Situated mercifully away from the dusty main road (The North Circular), it’s conveniently located for local amenities such as the sprinkling of fruit & bucket stalls (Oxford Street) and the temple by the water (St Paul’s).
Designer wares are a short tube ride to the new market (
My new home is a traditional-style Cambodian ‘house on stilts’, though thankfully the lower floor and outside area are occupied by my hosts, the Da family, not the usual cows, pigs and hens. The matriarch and business-lady is Chhean, supported by her husband Sophal, the commune chief. Their three smiley daughters, Sreyeam, Isean and Inan are already booked in as my future English language students.
Downstairs at the back is my kitchen. Whilst lacking the modern conveniences of a fridge, oven or washing machine, it does boast an ice box, gas ring and tap, plus a metal food cupboard – which comes complete with state of the art anti-ant protection system (the cupboard legs stand in water-filled plastic bottles).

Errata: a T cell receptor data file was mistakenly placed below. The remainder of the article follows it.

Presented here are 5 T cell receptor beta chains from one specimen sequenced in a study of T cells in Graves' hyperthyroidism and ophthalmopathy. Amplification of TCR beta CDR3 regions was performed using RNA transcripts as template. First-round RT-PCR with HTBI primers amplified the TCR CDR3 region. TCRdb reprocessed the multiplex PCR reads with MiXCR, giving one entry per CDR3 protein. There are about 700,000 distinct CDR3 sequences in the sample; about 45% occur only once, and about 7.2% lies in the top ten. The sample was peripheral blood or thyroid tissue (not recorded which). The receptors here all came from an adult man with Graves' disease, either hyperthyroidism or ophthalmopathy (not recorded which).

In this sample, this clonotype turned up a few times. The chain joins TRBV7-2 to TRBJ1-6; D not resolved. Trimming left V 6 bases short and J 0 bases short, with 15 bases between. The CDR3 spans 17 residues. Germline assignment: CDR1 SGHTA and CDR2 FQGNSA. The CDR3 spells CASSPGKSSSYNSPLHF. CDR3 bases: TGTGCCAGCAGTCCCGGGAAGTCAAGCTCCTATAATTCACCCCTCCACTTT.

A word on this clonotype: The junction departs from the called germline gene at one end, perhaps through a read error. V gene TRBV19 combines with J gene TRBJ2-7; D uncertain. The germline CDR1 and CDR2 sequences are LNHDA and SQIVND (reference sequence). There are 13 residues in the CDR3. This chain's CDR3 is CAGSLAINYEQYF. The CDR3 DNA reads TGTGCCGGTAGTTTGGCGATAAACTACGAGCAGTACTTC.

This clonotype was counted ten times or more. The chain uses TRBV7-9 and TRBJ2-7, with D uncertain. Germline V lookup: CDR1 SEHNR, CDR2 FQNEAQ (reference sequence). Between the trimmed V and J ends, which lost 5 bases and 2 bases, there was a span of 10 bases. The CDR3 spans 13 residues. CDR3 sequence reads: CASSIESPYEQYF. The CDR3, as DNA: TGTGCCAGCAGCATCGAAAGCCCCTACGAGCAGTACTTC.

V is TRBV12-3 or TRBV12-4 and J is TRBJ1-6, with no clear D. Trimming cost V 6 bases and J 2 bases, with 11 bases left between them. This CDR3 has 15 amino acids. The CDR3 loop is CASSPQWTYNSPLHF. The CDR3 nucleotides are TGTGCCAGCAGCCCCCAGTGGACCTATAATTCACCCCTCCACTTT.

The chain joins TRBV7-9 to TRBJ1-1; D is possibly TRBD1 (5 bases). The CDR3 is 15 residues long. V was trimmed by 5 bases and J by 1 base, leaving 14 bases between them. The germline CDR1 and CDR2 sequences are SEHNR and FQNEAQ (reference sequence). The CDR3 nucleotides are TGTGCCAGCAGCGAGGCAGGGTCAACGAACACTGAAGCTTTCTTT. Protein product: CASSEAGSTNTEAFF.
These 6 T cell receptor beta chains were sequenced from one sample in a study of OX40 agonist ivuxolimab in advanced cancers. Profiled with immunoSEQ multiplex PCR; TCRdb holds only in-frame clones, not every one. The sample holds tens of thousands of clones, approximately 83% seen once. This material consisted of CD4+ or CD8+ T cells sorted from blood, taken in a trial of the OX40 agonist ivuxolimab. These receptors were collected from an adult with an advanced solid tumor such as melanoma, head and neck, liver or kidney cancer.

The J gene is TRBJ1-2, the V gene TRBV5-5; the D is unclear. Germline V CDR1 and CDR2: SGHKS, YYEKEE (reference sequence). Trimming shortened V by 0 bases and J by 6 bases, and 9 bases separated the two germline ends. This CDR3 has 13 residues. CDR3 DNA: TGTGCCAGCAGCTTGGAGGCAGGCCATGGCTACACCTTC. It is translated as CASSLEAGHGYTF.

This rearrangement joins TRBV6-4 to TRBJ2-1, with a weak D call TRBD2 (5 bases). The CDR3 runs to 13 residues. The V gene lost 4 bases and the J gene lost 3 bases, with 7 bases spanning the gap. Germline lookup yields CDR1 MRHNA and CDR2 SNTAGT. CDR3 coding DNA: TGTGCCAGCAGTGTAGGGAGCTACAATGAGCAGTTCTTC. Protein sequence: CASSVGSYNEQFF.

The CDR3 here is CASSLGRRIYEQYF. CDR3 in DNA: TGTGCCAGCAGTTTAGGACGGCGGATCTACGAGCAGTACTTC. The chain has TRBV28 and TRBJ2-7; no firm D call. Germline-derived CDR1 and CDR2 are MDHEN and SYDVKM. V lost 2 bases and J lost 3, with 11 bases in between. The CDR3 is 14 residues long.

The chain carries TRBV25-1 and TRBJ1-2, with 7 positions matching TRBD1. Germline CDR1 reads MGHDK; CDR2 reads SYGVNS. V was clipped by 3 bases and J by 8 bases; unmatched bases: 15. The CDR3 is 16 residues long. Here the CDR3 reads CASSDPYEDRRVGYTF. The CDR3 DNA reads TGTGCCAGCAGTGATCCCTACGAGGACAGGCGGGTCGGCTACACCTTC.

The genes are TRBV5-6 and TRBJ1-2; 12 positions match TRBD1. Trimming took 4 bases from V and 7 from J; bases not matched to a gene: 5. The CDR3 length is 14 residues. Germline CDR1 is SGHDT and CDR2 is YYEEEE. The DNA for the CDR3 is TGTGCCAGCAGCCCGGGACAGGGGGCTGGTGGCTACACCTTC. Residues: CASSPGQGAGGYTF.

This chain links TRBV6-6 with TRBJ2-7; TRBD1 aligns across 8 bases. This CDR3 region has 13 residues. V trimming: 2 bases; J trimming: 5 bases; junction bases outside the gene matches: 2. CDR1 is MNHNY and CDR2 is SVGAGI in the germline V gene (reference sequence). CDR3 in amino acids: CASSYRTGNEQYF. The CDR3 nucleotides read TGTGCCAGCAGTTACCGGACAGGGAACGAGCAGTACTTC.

The bathroom is also at ground level, so I descend bleary-eyed each morning to a step, step, crunch soundtrack - there is rarely electricity early on, so sadly various poor creatures are crushed daily by my unseeing feet.
Once there, flushing the toilet with the bucket is good morning exercise, and the cold shower is a bracing start (the water is chilly in the morning, though of course by the time you want cooling at the end of a hot day the sun has warmed it nicely). And I won’t run short of water – the bathroom comes complete with a special mosquito-breeding reserve, which also doubles as a water storage tank.
Upstairs is lovely – off the large wooden-floored lounge is my bedroom, a spare for visiting guests (form an orderly queue), and the best bit of all, my balcony. From here I watch the morning procession of tractors, monks and dogs, safe in my protective breakfast bubble of bread, bananas and BBC World Service. This would also be a great place to watch the sun go down, if it wasn’t for the noise - Thmar Pouk in the evening is super-woofer central, thanks to booming speakers or howling dogs (apparently tolerated as they scare off ghosts; this may explain the music as well).
Tempted? There’s no postal delivery system in
Look forward to seeing you soon!